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[124] reinforced that day with about 300 men and had several pieces of artillery in position on the fort. It was apparent that it would be futile to attack this strong post without artillery; but the same informant reported there was to be a large assembly of the people that night for a dance, from St. Augustine and Jacksonville, and that about 12 miles off, on the road to the house of entertainment, was a station where several soldiers and horses were kept. Sending down his line to arouse the men, who, after long and toilsome marches, would often fall asleep as soon as a halt was ordered, Dickison moved on rapidly to reach if possible each place before daylight. Arriving at the station, they captured the 12 Federal cavalry with as many horses, and then pressed on to the banquet hall.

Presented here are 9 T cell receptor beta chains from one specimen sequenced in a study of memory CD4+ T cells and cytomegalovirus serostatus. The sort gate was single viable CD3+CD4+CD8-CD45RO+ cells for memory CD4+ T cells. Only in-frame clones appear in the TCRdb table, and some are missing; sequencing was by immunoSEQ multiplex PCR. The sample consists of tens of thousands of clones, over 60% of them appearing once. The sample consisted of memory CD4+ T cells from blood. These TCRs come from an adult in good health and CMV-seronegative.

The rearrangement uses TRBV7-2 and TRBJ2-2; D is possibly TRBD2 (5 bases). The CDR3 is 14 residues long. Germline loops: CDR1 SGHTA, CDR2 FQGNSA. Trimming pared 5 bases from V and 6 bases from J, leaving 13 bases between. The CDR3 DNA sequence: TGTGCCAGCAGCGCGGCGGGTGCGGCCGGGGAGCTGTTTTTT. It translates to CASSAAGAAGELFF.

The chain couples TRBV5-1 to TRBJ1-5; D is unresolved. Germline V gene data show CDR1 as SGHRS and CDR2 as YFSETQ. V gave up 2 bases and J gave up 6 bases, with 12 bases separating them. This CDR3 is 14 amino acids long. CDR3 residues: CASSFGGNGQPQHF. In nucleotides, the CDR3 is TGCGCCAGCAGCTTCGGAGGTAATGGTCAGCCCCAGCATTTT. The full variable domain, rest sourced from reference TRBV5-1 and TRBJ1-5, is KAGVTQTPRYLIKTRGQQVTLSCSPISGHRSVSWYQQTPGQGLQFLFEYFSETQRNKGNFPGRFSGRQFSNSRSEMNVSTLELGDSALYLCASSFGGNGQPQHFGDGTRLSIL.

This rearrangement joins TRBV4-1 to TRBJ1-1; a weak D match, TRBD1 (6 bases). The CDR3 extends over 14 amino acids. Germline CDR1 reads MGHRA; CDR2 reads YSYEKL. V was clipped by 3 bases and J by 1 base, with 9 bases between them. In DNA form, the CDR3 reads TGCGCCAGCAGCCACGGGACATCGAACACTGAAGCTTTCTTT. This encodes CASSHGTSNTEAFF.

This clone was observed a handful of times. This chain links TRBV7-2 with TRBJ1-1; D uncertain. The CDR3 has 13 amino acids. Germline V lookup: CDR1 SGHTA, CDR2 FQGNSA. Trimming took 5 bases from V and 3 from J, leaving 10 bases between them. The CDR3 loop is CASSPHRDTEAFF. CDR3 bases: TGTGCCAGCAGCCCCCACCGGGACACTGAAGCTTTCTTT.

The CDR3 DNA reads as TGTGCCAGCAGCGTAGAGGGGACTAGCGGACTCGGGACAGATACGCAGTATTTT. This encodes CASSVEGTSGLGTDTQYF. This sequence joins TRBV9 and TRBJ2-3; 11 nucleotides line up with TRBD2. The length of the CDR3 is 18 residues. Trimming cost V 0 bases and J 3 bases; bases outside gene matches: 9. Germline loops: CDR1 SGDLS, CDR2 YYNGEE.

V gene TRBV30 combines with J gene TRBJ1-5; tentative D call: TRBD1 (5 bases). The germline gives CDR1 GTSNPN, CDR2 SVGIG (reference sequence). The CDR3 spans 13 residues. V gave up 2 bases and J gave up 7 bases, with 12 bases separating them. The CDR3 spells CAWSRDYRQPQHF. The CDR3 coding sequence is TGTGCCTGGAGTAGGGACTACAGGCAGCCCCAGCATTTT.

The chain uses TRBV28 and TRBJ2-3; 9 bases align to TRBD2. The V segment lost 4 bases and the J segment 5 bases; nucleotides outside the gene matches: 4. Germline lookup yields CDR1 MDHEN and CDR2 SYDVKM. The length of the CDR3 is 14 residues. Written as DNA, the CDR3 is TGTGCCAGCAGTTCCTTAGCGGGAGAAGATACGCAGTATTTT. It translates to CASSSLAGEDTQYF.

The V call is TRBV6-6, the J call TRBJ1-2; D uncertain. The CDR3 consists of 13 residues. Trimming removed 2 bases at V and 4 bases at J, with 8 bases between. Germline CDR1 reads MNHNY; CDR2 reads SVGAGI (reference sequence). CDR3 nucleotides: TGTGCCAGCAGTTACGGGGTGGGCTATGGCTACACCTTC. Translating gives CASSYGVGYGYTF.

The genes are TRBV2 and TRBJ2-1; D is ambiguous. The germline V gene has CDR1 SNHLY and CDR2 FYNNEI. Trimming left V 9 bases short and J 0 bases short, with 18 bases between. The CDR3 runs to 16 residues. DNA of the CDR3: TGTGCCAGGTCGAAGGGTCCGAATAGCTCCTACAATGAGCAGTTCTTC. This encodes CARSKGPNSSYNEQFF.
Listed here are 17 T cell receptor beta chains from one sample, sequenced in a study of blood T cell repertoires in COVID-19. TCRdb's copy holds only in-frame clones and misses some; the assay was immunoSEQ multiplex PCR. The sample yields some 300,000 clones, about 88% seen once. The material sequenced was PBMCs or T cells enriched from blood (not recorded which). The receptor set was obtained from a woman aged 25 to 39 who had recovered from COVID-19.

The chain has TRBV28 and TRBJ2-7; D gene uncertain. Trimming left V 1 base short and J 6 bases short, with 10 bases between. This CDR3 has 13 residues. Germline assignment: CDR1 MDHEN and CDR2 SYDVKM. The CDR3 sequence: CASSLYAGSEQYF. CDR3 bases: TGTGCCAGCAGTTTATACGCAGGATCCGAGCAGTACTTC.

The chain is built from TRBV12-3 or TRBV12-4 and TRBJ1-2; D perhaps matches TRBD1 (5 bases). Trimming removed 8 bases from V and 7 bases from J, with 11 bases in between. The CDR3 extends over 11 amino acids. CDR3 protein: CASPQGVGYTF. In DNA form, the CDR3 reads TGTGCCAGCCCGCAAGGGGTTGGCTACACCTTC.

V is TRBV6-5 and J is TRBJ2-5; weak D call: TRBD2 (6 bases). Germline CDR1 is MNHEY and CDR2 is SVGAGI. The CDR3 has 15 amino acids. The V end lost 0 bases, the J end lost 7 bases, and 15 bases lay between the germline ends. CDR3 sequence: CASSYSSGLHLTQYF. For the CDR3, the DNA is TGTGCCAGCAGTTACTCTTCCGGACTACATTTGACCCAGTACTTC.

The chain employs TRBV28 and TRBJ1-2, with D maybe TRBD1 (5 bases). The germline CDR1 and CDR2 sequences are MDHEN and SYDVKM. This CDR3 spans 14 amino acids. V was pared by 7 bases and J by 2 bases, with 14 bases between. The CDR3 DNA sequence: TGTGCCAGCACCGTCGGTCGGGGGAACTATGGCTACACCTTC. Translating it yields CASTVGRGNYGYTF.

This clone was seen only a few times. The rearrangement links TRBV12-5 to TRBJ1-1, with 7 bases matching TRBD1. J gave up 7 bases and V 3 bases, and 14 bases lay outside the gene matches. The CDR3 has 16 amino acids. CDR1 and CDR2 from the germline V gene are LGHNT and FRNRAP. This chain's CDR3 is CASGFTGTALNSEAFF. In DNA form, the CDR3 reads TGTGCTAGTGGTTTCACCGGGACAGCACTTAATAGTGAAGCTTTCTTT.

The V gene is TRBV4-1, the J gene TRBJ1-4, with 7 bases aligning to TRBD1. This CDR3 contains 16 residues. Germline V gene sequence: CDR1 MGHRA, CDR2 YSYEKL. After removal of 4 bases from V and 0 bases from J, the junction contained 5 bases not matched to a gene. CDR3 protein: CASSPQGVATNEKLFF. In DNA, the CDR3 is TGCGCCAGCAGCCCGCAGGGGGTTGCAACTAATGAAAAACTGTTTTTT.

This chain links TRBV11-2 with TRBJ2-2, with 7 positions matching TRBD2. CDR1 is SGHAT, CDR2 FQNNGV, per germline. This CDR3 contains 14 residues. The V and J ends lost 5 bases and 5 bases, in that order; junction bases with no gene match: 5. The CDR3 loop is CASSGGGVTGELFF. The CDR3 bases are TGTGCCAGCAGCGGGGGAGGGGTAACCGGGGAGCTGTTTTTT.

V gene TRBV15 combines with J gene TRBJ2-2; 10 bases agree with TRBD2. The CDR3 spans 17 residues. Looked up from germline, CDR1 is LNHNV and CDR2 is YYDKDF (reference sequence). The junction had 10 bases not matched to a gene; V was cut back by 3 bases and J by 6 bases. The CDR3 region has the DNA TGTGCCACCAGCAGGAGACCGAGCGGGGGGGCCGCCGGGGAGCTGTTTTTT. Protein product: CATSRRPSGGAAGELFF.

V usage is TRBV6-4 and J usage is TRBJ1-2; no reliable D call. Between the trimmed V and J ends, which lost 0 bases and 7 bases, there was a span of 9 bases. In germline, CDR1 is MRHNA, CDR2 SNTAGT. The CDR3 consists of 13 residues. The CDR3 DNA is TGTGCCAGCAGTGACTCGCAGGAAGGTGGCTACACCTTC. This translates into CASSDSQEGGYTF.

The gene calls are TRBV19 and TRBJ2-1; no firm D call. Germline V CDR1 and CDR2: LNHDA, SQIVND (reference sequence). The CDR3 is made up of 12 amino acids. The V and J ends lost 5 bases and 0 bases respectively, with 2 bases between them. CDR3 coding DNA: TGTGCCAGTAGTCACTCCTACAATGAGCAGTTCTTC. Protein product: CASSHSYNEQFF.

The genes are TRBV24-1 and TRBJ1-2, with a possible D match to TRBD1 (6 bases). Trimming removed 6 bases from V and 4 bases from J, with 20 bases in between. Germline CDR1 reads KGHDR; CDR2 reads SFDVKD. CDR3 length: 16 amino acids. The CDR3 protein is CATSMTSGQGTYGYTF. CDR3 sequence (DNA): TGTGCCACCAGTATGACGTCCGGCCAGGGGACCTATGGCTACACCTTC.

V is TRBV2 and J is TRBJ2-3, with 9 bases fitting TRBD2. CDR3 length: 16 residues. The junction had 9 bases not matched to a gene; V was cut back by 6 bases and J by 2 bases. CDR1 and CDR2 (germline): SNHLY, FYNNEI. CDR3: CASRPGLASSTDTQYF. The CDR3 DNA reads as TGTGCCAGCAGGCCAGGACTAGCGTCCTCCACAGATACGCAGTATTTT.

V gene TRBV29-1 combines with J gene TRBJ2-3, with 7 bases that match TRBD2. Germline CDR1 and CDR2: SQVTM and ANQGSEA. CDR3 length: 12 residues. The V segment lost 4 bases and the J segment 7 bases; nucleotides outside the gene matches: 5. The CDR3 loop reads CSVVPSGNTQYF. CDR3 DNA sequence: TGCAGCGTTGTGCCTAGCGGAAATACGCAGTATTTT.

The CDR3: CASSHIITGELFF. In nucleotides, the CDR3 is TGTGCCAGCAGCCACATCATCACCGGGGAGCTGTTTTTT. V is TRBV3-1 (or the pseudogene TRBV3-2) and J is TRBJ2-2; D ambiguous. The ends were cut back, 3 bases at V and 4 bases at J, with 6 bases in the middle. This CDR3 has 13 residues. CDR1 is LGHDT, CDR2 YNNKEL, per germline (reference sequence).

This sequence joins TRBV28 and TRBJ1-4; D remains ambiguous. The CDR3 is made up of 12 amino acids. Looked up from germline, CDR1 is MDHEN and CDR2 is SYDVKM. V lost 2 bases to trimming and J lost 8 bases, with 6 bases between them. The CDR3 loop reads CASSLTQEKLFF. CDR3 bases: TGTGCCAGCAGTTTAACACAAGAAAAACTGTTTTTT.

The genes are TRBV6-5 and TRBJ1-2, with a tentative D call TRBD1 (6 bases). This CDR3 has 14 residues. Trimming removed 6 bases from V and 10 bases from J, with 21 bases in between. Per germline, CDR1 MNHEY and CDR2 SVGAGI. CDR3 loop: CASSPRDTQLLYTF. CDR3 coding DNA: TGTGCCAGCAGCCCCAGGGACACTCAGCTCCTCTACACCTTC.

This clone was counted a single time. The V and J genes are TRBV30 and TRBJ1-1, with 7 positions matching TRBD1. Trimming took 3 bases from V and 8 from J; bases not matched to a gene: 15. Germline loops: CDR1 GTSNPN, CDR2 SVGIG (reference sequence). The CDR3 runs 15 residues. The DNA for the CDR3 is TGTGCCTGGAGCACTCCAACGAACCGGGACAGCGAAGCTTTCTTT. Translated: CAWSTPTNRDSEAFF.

Placing a detachment on the road leading to Jacksonville and one on the road to St. Augustine, just at the dawn of day Captain Dickison moved up in the rear. As he drew near the house he saw two officers, a major with his adjutant, riding off. He dashed up to them and demanded a surrender. These officers belonged to the garrison at Picolata. At the house, several soldiers, with 1 captain and 1 lieutenant, were captured. The detachment by the roadside captured the band of musicians, composed of 12 young soldiers, in a fine four-horse ambulance, on their way to St. Augustine. They were ordered to halt, our boys saying, ‘We want that carriage to take a ride.’ At these places were captured about 40 men, including 4 officers, also 18 horses and 1 ambulance. Dickison now learned that Colonel Wilcoxson, with the Seventeenth Connecticut and ten large six-mule wagons, had gone up the road in the direction of Volusia county. Dividing his command he took 52 men with one lieutenant to follow in pursuit of Colonel Wilcoxson, leaving the remainder under Lieutenants Haile, Haynes and McCardell with the guard in charge of the prisoners, with orders to move on by the way of Haw's creek and

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